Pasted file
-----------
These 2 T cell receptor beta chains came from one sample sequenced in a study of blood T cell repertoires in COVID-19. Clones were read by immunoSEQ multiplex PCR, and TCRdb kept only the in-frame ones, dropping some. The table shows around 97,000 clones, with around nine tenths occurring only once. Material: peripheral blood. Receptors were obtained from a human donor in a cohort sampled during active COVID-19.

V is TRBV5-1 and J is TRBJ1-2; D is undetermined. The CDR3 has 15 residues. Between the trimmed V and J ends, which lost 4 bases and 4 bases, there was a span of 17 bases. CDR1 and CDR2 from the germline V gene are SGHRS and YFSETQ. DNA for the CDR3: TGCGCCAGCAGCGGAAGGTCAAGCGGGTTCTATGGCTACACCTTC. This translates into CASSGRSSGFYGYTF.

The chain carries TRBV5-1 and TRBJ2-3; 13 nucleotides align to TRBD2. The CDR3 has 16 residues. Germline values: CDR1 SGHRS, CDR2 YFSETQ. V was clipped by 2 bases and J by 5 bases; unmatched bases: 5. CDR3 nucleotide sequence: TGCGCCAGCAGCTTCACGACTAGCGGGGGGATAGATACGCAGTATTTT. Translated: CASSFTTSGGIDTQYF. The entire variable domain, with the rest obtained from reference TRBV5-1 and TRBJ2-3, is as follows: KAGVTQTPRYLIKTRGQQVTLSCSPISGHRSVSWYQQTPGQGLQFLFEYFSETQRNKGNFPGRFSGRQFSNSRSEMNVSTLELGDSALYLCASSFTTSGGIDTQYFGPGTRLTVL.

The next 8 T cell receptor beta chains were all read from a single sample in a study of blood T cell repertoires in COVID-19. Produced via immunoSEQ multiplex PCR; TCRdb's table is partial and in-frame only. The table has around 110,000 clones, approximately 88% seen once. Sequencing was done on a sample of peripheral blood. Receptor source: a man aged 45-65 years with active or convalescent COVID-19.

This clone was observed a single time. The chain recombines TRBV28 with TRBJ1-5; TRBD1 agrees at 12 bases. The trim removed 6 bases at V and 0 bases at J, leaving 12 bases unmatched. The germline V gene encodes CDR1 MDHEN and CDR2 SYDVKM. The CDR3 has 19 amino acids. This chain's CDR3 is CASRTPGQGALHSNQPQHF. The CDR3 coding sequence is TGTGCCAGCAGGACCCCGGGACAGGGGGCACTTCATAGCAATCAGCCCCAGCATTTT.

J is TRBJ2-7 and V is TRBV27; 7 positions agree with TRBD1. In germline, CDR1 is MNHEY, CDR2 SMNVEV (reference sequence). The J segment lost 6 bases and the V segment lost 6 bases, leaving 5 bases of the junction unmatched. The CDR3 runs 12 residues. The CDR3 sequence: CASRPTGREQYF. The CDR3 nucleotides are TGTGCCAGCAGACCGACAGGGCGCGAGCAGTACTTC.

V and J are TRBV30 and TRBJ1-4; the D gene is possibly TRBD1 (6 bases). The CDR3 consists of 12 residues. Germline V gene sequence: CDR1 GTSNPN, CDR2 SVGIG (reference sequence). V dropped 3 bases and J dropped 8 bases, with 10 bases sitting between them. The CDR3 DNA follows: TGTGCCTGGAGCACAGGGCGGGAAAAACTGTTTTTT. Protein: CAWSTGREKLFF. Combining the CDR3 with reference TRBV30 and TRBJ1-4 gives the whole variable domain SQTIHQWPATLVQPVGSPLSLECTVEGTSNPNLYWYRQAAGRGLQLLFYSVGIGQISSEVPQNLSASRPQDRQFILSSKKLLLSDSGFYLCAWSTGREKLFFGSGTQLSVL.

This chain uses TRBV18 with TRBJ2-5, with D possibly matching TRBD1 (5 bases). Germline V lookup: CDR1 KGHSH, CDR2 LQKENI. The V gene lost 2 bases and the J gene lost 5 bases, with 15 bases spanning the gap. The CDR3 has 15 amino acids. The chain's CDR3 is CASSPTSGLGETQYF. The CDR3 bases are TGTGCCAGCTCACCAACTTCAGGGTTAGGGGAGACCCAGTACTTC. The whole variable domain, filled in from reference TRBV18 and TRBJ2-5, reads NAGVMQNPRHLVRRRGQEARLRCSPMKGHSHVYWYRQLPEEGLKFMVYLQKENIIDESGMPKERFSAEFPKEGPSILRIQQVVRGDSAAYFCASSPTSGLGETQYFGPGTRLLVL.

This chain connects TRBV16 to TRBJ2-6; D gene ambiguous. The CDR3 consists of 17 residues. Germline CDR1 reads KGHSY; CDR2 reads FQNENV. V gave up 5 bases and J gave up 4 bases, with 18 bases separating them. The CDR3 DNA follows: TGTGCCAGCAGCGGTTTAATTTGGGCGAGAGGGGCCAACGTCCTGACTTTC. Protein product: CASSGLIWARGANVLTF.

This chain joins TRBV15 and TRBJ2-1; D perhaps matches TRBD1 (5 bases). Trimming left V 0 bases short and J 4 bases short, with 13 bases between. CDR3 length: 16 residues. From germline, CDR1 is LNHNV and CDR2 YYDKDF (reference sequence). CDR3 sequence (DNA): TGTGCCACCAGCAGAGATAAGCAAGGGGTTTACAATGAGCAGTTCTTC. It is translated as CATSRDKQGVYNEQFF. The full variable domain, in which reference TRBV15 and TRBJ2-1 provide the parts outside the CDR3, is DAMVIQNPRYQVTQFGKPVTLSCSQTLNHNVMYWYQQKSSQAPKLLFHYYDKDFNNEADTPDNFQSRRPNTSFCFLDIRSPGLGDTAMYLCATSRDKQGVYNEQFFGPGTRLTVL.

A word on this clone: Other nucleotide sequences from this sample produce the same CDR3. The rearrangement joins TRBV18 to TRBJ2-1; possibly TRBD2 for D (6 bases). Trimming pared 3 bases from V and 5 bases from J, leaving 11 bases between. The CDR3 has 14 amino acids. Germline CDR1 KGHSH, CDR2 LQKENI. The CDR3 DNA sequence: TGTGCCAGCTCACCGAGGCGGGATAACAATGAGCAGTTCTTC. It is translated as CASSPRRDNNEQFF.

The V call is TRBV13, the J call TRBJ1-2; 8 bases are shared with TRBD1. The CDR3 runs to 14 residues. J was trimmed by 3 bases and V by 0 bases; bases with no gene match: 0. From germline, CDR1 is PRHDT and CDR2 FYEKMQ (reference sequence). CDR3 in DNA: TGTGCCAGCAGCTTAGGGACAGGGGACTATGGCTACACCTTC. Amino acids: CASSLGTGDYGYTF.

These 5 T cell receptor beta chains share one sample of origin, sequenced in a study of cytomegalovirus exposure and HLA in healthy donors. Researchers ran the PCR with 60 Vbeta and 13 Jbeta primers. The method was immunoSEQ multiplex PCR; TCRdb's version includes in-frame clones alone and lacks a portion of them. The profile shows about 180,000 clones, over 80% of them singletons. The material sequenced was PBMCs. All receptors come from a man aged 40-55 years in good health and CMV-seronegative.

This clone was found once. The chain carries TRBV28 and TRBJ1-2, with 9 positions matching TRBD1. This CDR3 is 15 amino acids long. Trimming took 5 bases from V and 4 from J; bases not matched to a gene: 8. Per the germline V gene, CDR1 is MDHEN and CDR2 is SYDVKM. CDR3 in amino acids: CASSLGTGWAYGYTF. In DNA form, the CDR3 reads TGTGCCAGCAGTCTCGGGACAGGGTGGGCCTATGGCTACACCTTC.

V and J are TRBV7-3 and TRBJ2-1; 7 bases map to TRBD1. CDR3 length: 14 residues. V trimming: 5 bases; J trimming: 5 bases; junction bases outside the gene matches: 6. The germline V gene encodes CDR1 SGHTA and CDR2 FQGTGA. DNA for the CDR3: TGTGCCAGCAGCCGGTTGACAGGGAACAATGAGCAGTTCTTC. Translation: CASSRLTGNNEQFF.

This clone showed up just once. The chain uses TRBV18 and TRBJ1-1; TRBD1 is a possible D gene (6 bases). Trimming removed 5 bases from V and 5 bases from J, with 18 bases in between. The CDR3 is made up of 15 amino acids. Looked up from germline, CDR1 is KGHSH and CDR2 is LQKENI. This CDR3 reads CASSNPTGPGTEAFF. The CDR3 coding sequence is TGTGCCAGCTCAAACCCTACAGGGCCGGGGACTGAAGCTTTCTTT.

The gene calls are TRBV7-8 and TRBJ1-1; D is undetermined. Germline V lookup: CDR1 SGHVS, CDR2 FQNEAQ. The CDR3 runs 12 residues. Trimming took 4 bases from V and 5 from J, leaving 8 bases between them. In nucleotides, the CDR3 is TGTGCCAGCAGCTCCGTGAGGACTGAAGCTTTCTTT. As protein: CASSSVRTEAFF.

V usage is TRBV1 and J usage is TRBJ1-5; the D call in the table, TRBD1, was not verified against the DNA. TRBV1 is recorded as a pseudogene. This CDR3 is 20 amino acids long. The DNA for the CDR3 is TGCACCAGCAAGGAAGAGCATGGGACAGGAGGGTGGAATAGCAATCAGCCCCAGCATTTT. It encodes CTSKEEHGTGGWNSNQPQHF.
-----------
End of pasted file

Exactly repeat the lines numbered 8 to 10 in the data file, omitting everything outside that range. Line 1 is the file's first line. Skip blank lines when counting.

This chain uses TRBV18 with TRBJ2-5, with D possibly matching TRBD1 (5 bases). Germline V lookup: CDR1 KGHSH, CDR2 LQKENI. The V gene lost 2 bases and the J gene lost 5 bases, with 15 bases spanning the gap. The CDR3 has 15 amino acids. The chain's CDR3 is CASSPTSGLGETQYF. The CDR3 bases are TGTGCCAGCTCACCAACTTCAGGGTTAGGGGAGACCCAGTACTTC. The whole variable domain, filled in from reference TRBV18 and TRBJ2-5, reads NAGVMQNPRHLVRRRGQEARLRCSPMKGHSHVYWYRQLPEEGLKFMVYLQKENIIDESGMPKERFSAEFPKEGPSILRIQQVVRGDSAAYFCASSPTSGLGETQYFGPGTRLLVL.

This chain connects TRBV16 to TRBJ2-6; D gene ambiguous. The CDR3 consists of 17 residues. Germline CDR1 reads KGHSY; CDR2 reads FQNENV. V gave up 5 bases and J gave up 4 bases, with 18 bases separating them. The CDR3 DNA follows: TGTGCCAGCAGCGGTTTAATTTGGGCGAGAGGGGCCAACGTCCTGACTTTC. Protein product: CASSGLIWARGANVLTF.

This chain joins TRBV15 and TRBJ2-1; D perhaps matches TRBD1 (5 bases). Trimming left V 0 bases short and J 4 bases short, with 13 bases between. CDR3 length: 16 residues. From germline, CDR1 is LNHNV and CDR2 YYDKDF (reference sequence). CDR3 sequence (DNA): TGTGCCACCAGCAGAGATAAGCAAGGGGTTTACAATGAGCAGTTCTTC. It is translated as CATSRDKQGVYNEQFF. The full variable domain, in which reference TRBV15 and TRBJ2-1 provide the parts outside the CDR3, is DAMVIQNPRYQVTQFGKPVTLSCSQTLNHNVMYWYQQKSSQAPKLLFHYYDKDFNNEADTPDNFQSRRPNTSFCFLDIRSPGLGDTAMYLCATSRDKQGVYNEQFFGPGTRLTVL.